I’ve definitely become more efficient. I would say I just developed a lot of processes to help get to an end product faster. And I would say I’ve also learned to give myself a lot more grace and knowledge that not everything is always going to be perfect. I can definitely say that I am a very good designer, but I am not the best. And I’m not going to be the right choice for every single client that comes my way. And being able to say, “oh, I’m not the right fit for you, let me recommend somebody else,” or “I’m just not the right fit for this project” because secretly I just don’t want to do that. It’s not going to give me anything outside of the paycheck. And being okay with that, that took a lot of growth.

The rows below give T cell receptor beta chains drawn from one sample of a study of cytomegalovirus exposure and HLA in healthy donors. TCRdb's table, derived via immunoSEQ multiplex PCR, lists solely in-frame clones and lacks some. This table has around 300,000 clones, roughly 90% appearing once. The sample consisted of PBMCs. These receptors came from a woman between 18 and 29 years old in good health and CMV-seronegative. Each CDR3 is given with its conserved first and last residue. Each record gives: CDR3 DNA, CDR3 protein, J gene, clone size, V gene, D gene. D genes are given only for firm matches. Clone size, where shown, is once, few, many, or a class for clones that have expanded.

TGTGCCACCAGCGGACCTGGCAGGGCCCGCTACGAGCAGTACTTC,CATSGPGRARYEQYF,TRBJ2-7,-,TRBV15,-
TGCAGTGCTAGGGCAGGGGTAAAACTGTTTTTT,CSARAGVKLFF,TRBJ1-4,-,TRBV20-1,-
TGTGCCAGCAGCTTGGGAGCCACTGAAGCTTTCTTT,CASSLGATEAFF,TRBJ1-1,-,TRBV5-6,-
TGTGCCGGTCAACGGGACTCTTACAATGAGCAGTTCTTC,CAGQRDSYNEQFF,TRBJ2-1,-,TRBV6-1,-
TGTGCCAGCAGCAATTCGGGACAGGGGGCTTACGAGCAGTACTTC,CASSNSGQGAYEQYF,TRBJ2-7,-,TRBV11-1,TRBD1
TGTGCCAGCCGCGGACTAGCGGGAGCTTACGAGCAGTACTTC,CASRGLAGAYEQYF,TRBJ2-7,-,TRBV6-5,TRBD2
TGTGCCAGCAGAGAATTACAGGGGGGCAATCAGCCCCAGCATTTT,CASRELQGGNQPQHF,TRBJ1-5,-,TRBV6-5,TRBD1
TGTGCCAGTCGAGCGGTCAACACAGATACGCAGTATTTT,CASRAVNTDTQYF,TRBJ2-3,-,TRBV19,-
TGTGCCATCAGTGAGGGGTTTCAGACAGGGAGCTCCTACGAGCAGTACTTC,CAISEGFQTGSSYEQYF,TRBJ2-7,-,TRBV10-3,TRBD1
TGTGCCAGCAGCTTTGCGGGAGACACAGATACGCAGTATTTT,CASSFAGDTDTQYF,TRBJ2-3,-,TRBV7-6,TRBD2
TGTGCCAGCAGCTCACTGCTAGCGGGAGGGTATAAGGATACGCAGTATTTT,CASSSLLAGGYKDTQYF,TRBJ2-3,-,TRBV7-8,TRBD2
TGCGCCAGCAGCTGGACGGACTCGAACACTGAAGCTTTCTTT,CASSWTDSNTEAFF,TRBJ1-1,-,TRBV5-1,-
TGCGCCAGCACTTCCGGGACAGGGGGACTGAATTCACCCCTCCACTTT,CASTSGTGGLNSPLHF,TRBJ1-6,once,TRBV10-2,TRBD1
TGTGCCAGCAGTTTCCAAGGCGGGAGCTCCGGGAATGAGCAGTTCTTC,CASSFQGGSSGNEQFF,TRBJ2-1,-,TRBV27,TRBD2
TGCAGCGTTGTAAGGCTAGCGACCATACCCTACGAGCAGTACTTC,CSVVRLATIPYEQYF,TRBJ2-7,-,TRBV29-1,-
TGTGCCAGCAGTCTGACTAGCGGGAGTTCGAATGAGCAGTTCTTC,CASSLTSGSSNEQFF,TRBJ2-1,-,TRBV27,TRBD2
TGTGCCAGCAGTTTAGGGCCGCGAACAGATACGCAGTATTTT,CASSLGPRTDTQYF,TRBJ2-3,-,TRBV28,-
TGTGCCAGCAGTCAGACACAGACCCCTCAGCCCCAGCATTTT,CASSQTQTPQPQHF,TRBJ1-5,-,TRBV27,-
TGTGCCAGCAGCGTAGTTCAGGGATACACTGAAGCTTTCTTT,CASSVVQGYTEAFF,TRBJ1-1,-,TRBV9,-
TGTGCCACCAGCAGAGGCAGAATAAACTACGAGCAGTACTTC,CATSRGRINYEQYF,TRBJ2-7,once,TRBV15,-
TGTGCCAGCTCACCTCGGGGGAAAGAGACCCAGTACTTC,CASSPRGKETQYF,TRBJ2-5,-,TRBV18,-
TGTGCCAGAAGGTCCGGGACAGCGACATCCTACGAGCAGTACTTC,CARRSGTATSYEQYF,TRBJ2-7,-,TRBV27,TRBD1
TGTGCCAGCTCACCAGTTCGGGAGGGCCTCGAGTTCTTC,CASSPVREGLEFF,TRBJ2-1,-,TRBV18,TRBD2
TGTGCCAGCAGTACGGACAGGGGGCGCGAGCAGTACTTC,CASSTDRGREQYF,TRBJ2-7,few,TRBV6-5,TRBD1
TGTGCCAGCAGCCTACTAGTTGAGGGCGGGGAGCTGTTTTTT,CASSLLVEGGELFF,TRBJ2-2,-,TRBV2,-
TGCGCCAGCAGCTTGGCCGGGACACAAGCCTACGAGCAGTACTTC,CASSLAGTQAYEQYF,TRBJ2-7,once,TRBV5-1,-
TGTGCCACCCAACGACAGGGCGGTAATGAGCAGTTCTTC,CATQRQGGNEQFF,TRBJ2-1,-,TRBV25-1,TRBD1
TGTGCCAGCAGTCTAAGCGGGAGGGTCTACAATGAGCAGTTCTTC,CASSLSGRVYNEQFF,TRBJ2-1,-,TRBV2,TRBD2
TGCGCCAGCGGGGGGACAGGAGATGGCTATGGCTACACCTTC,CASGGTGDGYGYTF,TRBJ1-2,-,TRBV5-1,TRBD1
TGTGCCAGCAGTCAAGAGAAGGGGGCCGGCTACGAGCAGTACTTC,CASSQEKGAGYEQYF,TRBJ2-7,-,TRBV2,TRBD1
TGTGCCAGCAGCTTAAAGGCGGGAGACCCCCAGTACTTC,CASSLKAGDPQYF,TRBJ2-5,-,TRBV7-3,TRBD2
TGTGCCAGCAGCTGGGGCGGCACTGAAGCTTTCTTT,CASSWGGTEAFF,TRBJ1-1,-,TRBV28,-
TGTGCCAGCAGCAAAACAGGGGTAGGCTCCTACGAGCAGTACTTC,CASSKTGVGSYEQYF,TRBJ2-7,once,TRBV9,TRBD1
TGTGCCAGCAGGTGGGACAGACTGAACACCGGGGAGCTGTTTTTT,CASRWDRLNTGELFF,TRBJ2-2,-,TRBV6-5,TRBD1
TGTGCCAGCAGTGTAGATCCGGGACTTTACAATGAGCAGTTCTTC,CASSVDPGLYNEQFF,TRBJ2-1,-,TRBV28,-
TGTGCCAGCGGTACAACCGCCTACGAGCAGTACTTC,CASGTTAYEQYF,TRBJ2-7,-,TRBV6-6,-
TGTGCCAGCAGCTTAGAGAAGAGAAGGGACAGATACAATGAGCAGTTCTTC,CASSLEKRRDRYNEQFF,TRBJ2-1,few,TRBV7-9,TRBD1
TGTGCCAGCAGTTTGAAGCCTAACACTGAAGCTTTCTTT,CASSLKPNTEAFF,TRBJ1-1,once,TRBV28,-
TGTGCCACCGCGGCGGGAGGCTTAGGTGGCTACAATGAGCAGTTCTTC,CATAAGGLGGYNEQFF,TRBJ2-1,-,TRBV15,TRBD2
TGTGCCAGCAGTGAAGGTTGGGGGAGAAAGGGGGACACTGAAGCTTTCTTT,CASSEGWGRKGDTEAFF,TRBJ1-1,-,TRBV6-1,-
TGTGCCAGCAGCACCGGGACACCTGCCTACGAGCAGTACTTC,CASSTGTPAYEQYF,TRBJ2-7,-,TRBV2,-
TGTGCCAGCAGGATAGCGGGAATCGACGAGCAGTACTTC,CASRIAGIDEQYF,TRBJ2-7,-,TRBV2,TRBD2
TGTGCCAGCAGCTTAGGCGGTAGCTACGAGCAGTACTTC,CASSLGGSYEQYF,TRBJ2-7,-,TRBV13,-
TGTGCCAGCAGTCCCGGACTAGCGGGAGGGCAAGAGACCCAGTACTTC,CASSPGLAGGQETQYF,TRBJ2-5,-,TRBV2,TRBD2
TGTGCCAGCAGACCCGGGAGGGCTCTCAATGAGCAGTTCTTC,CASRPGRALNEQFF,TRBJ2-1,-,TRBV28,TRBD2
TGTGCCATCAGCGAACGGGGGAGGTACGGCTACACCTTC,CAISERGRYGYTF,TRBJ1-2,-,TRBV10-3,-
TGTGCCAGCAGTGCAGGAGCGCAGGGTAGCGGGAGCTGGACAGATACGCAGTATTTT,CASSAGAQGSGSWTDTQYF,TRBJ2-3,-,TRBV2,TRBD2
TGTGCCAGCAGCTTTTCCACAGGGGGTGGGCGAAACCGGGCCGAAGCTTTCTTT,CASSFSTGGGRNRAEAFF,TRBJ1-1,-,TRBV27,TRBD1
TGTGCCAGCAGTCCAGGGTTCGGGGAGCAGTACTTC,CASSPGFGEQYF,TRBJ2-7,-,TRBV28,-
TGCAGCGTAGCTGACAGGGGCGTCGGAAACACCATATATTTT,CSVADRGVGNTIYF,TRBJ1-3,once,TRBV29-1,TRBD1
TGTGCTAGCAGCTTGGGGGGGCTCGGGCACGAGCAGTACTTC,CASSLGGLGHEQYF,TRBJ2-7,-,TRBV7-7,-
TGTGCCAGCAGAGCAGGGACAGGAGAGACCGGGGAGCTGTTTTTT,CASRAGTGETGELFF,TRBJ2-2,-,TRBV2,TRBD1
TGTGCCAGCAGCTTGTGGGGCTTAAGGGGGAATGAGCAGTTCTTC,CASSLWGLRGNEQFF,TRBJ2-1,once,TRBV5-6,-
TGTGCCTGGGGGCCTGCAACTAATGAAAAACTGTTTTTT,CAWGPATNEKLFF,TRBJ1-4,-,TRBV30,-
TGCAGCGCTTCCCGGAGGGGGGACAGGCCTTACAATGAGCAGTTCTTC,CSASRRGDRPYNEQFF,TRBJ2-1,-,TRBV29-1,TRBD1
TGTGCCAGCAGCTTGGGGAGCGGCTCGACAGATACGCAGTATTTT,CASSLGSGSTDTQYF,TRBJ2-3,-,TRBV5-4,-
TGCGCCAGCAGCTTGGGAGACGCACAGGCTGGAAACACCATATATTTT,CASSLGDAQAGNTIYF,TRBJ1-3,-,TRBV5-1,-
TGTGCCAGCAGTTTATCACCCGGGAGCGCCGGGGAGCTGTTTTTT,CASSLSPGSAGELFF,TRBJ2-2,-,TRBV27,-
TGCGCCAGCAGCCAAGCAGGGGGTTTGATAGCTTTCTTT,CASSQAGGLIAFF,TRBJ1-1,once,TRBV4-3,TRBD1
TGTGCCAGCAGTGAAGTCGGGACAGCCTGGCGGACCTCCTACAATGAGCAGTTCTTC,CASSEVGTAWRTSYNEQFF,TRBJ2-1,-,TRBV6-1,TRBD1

It’s okay to say no. And I’ve learned that we as creatives, we can have more stock in ourselves. We think about other service industries, think about mechanics, you think about electricians, and they have this very specific skill set. They’re able to do this thing amazingly well. And for whatever reason, I’ve noticed that as creatives, we tend to not think about ourselves in that same way, because the thing that we do isn’t necessarily as tangible, but the results that we provide to people are. And so we focus on, like, “I built this website, but that website increased conversions by X” or “this social media campaign increased this company’s Instagram followers by Y.” There are tangible results, tangible business results to the beautiful, weird idea connections that we make as creatives. And I think we need to start giving ourselves more stock in ourselves because of that.